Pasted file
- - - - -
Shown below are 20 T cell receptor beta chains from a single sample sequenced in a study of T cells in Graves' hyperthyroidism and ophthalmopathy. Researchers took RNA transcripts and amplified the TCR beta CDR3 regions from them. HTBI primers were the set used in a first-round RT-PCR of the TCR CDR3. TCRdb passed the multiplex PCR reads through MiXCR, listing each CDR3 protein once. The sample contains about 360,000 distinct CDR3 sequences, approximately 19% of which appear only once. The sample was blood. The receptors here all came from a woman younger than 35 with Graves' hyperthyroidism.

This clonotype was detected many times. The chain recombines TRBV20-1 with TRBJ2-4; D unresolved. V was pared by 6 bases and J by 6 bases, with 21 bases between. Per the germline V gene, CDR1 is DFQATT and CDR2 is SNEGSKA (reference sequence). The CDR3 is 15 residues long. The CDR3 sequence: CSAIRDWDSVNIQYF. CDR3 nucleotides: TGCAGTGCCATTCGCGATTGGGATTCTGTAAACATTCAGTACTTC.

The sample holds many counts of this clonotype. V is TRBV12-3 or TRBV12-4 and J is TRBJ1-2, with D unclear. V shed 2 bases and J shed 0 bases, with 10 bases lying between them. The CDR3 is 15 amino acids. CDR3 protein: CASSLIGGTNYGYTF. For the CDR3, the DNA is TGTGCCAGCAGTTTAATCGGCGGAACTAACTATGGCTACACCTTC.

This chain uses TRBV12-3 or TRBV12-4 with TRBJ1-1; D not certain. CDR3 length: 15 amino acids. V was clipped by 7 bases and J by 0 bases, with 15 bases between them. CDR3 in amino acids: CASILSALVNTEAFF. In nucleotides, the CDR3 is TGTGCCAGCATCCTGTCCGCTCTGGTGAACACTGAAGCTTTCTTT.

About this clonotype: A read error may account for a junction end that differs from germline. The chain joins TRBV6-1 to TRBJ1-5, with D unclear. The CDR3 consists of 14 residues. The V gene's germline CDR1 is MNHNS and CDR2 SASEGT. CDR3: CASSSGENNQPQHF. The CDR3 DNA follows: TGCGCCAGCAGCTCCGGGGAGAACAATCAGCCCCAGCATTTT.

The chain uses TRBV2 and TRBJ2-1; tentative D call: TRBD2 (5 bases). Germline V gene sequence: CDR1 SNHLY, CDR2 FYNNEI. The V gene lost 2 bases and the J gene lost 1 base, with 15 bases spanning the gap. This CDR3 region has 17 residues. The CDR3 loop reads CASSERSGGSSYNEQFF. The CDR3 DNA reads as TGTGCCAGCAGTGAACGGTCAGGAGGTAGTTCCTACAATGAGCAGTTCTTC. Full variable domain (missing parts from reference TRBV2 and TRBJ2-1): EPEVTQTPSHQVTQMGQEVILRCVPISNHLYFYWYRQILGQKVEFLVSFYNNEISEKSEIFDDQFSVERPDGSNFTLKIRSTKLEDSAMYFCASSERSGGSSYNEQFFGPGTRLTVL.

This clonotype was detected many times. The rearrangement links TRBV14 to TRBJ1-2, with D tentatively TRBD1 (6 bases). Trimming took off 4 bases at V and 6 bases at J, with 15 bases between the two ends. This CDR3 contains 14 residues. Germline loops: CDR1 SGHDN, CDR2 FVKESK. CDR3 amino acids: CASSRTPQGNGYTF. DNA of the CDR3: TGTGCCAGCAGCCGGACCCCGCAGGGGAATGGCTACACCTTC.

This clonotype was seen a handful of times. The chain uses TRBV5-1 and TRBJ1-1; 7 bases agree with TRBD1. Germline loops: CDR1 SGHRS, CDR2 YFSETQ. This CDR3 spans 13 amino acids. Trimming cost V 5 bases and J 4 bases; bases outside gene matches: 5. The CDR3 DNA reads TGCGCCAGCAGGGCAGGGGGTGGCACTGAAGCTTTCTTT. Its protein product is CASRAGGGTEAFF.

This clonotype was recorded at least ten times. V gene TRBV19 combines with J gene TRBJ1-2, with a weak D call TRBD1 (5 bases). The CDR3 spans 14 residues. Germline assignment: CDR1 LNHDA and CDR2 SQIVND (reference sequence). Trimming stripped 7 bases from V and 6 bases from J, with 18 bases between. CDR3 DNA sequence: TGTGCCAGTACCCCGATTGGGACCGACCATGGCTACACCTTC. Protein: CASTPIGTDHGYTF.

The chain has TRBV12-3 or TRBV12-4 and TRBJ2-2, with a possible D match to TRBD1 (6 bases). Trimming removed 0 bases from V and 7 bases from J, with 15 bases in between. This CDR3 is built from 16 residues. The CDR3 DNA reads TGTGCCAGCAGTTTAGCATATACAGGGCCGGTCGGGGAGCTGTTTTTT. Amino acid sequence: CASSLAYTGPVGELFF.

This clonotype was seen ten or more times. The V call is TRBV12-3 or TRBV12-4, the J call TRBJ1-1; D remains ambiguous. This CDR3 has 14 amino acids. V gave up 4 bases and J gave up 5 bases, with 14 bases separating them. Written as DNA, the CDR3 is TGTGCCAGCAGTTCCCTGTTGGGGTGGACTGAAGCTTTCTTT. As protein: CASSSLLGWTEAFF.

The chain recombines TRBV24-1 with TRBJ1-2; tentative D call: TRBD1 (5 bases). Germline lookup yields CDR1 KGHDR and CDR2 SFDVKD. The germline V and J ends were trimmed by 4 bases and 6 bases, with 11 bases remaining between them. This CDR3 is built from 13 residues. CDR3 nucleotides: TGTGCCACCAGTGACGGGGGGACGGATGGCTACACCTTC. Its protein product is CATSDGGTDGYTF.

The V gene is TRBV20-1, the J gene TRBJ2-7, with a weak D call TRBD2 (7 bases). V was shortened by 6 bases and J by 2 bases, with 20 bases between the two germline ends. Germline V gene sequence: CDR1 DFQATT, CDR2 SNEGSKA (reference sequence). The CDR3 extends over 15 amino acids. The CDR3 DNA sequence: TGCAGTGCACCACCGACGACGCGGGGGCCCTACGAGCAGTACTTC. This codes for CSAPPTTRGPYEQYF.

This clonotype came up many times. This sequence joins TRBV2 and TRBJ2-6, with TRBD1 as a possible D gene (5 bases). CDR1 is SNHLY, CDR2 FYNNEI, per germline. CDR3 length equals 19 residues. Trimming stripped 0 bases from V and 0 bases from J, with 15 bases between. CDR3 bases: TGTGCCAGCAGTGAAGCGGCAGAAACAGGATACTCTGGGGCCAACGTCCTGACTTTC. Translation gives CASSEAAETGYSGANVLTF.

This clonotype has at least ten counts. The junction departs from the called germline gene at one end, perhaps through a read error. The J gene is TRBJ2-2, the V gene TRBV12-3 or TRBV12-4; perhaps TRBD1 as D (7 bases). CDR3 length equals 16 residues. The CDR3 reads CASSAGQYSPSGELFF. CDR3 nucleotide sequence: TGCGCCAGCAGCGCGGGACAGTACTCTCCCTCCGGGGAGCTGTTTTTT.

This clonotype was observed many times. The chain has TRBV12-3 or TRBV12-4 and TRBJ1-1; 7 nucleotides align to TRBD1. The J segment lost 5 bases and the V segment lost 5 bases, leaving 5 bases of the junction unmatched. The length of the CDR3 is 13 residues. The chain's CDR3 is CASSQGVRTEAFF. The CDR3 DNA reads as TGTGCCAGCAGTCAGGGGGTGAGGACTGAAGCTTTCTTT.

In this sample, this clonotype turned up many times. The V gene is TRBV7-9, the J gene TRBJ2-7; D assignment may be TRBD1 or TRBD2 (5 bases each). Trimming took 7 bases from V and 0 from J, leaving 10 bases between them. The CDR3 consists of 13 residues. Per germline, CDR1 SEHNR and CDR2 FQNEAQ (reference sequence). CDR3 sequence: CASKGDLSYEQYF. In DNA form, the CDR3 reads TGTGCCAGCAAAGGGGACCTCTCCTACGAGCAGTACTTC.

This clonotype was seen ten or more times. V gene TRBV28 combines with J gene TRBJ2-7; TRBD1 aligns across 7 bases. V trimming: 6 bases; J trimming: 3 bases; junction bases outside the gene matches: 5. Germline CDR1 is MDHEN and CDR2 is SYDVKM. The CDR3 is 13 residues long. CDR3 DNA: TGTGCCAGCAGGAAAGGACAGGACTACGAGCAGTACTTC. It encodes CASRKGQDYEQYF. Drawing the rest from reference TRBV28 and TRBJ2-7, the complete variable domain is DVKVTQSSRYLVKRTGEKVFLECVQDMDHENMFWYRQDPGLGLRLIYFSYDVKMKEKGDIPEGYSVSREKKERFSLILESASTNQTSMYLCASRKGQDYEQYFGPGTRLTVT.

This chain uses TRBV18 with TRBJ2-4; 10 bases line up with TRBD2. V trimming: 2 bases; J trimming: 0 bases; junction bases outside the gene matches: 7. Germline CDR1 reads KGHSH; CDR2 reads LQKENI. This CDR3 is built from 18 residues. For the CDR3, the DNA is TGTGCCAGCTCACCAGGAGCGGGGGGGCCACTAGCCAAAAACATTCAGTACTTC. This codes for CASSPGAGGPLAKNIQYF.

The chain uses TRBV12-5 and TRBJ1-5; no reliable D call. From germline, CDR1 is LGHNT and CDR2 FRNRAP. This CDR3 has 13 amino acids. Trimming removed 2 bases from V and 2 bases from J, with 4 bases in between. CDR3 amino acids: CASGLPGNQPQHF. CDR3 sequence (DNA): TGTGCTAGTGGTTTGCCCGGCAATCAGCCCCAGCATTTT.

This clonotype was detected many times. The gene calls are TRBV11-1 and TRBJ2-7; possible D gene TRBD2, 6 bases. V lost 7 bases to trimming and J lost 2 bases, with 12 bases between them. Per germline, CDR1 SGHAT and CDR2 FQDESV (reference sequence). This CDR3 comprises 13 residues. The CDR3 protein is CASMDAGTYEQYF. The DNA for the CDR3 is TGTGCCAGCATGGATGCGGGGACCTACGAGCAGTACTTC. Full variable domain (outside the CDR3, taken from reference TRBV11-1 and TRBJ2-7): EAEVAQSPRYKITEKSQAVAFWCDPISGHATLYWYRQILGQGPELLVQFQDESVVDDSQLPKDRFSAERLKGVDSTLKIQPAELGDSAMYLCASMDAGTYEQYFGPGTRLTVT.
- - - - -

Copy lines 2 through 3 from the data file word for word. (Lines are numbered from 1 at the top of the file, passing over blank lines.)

This clonotype was detected many times. The chain recombines TRBV20-1 with TRBJ2-4; D unresolved. V was pared by 6 bases and J by 6 bases, with 21 bases between. Per the germline V gene, CDR1 is DFQATT and CDR2 is SNEGSKA (reference sequence). The CDR3 is 15 residues long. The CDR3 sequence: CSAIRDWDSVNIQYF. CDR3 nucleotides: TGCAGTGCCATTCGCGATTGGGATTCTGTAAACATTCAGTACTTC.

The sample holds many counts of this clonotype. V is TRBV12-3 or TRBV12-4 and J is TRBJ1-2, with D unclear. V shed 2 bases and J shed 0 bases, with 10 bases lying between them. The CDR3 is 15 amino acids. CDR3 protein: CASSLIGGTNYGYTF. For the CDR3, the DNA is TGTGCCAGCAGTTTAATCGGCGGAACTAACTATGGCTACACCTTC.